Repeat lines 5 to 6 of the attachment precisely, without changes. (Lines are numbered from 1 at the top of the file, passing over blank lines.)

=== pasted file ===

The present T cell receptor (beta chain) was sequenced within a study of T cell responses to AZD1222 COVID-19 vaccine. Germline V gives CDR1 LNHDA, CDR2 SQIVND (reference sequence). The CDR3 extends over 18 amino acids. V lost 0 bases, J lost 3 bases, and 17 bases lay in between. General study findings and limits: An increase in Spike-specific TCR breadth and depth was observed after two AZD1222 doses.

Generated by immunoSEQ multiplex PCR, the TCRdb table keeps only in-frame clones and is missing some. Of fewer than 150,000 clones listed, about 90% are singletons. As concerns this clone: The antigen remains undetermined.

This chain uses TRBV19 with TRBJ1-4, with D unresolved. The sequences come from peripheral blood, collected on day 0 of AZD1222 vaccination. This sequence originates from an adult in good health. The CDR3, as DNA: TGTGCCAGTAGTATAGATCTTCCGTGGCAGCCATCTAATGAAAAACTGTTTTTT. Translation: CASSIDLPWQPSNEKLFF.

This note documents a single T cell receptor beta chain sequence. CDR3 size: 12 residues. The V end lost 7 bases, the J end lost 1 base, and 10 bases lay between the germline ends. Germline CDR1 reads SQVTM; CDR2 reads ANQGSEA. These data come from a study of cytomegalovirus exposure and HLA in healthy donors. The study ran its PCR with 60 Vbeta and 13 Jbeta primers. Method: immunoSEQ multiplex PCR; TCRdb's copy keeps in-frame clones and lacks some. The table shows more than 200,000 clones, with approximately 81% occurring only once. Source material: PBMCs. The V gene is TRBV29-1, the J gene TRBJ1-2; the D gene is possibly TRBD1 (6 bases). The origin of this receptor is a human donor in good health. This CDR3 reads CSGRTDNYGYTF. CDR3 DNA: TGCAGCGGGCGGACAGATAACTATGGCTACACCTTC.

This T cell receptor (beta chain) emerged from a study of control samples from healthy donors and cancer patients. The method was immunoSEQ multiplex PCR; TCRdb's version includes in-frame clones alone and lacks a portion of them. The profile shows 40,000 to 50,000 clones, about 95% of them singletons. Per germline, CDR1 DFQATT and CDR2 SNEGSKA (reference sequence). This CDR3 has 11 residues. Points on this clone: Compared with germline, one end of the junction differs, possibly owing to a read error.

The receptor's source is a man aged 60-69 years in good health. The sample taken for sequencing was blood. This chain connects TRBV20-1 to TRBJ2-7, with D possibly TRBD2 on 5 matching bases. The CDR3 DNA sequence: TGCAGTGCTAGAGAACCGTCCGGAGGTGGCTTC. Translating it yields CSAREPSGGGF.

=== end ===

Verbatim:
This T cell receptor (beta chain) emerged from a study of control samples from healthy donors and cancer patients. The method was immunoSEQ multiplex PCR; TCRdb's version includes in-frame clones alone and lacks a portion of them. The profile shows 40,000 to 50,000 clones, about 95% of them singletons. Per germline, CDR1 DFQATT and CDR2 SNEGSKA (reference sequence). This CDR3 has 11 residues. Points on this clone: Compared with germline, one end of the junction differs, possibly owing to a read error.

The receptor's source is a man aged 60-69 years in good health. The sample taken for sequencing was blood. This chain connects TRBV20-1 to TRBJ2-7, with D possibly TRBD2 on 5 matching bases. The CDR3 DNA sequence: TGCAGTGCTAGAGAACCGTCCGGAGGTGGCTTC. Translating it yields CSAREPSGGGF.